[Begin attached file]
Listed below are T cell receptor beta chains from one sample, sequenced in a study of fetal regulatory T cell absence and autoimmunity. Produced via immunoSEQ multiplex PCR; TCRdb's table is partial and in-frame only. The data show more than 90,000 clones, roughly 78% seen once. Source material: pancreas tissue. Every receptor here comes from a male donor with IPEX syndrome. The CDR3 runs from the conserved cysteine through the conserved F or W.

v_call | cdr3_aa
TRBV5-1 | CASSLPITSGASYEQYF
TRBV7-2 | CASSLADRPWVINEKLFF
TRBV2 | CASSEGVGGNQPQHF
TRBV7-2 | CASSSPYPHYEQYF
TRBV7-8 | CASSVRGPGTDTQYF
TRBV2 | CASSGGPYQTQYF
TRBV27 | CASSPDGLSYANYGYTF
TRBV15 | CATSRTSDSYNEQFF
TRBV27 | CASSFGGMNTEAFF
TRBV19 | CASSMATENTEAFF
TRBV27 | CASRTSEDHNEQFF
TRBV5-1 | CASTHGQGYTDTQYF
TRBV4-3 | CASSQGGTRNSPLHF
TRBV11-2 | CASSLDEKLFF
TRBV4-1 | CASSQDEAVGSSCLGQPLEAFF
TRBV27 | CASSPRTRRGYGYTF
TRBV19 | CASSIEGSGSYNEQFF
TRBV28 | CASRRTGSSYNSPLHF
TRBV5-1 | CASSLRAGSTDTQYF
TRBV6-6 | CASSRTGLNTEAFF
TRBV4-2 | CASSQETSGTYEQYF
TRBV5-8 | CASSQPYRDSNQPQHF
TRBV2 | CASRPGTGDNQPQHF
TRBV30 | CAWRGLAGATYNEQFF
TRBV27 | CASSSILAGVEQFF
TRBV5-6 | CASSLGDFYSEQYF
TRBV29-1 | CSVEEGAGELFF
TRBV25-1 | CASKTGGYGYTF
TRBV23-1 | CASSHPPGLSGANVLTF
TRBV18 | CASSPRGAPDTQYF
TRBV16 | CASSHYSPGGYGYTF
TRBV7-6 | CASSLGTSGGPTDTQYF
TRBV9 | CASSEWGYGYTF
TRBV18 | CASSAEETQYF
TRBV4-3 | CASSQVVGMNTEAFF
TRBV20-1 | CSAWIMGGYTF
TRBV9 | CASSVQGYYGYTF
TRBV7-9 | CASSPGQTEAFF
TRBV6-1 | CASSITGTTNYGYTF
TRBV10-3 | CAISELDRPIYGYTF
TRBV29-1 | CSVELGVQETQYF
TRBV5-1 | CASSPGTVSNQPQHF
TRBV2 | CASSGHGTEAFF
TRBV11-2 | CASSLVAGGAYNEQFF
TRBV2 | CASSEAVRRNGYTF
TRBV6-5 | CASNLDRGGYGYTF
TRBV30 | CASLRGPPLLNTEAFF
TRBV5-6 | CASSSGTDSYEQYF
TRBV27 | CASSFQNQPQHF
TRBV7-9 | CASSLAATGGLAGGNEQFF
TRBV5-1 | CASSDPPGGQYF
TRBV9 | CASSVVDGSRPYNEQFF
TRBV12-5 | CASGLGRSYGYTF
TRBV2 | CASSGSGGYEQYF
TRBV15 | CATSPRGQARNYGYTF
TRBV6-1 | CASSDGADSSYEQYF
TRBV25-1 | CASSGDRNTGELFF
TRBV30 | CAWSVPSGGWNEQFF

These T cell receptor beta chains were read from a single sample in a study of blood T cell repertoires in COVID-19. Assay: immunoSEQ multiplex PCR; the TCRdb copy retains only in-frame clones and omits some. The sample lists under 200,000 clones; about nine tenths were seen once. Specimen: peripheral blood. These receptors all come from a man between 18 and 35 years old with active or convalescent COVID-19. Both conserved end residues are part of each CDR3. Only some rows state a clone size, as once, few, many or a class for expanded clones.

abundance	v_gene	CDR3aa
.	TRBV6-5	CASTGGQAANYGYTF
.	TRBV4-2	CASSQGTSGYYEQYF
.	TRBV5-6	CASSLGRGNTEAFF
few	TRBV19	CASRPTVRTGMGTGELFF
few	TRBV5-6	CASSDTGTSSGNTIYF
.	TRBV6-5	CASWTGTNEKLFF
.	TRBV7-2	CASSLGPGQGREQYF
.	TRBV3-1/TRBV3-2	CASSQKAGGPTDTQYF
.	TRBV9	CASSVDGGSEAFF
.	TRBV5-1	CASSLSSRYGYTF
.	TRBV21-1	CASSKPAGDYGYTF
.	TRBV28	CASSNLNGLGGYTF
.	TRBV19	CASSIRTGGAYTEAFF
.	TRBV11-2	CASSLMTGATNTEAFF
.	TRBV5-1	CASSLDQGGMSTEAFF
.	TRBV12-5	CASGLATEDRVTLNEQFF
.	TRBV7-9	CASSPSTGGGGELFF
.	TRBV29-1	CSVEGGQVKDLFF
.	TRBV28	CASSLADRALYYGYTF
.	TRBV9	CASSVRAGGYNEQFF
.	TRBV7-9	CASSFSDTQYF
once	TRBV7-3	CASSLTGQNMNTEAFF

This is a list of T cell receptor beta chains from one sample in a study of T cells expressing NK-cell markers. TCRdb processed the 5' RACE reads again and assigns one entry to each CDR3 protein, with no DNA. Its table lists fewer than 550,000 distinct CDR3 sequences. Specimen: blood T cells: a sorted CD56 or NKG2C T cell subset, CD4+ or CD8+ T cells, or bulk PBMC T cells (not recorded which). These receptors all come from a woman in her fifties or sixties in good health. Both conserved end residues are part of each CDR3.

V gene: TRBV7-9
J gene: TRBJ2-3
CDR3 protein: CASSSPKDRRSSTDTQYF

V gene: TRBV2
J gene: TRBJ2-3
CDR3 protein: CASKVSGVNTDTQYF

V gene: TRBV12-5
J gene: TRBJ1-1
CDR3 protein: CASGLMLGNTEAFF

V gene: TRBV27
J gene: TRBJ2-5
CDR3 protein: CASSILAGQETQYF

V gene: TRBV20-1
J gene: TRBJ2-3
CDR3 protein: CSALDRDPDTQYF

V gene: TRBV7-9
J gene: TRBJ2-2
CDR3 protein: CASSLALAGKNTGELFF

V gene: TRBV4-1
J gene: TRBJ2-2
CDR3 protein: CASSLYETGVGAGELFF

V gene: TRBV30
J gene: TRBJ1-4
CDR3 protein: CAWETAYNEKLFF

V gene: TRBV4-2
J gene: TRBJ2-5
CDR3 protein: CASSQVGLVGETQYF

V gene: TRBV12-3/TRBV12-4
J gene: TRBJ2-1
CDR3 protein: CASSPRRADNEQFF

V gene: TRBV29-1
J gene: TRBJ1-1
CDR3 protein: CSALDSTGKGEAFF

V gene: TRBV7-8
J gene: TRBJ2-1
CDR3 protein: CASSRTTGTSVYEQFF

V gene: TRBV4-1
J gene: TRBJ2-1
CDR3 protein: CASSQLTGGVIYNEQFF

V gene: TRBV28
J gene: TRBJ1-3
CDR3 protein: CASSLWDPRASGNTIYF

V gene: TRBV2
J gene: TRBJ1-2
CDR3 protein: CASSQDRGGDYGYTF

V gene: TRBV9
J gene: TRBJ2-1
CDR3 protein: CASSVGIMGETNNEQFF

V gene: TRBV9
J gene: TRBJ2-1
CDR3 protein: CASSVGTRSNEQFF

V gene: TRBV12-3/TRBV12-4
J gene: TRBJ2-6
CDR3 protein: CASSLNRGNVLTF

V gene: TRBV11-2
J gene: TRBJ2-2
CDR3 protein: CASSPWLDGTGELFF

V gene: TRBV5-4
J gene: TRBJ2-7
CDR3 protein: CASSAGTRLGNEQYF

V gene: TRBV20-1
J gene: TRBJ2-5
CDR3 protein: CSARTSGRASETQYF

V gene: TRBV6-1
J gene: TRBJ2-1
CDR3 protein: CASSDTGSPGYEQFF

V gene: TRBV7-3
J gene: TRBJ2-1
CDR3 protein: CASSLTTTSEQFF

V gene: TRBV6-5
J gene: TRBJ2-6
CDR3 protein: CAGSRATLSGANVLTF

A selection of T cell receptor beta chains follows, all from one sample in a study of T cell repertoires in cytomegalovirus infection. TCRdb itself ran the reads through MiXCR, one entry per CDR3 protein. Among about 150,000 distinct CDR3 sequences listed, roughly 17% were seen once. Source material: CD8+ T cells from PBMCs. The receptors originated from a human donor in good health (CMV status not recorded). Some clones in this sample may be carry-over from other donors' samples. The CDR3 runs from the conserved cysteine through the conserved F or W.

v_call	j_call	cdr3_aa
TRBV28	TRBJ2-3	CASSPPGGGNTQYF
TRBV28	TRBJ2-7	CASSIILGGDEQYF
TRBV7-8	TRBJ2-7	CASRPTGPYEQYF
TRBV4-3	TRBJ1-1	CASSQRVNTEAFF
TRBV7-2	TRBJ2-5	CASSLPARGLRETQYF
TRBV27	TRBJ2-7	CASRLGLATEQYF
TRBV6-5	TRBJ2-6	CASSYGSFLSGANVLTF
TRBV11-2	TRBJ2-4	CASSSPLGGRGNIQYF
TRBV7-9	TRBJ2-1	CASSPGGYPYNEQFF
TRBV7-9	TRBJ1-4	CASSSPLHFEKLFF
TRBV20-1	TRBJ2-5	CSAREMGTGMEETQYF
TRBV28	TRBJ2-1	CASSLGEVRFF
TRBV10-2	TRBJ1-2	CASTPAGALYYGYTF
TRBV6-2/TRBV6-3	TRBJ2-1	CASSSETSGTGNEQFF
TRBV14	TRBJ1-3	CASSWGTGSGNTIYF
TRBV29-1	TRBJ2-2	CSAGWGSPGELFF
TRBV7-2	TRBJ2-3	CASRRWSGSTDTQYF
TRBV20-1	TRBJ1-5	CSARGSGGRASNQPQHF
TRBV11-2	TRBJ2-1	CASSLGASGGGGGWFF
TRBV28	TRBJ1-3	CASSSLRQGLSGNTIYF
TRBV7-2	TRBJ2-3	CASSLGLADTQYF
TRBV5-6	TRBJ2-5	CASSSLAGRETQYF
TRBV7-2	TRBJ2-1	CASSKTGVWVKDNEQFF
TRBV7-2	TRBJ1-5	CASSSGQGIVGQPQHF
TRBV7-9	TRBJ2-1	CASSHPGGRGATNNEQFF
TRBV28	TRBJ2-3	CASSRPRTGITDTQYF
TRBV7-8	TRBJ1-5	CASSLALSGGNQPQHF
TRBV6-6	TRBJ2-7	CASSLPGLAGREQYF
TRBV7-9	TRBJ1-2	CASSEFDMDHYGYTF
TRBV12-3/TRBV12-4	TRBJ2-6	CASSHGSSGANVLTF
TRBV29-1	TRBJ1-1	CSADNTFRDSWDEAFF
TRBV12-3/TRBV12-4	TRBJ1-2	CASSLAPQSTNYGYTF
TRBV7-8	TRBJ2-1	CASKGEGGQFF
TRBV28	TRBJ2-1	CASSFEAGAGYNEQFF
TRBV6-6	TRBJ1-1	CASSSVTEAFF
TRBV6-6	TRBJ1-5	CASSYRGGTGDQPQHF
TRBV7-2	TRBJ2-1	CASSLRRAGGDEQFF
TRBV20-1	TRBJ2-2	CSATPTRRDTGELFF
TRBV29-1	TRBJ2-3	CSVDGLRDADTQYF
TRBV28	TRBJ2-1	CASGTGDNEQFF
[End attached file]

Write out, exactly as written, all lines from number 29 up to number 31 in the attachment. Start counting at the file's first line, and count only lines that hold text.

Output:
TRBV29-1 | CSVEEGAGELFF
TRBV25-1 | CASKTGGYGYTF
TRBV23-1 | CASSHPPGLSGANVLTF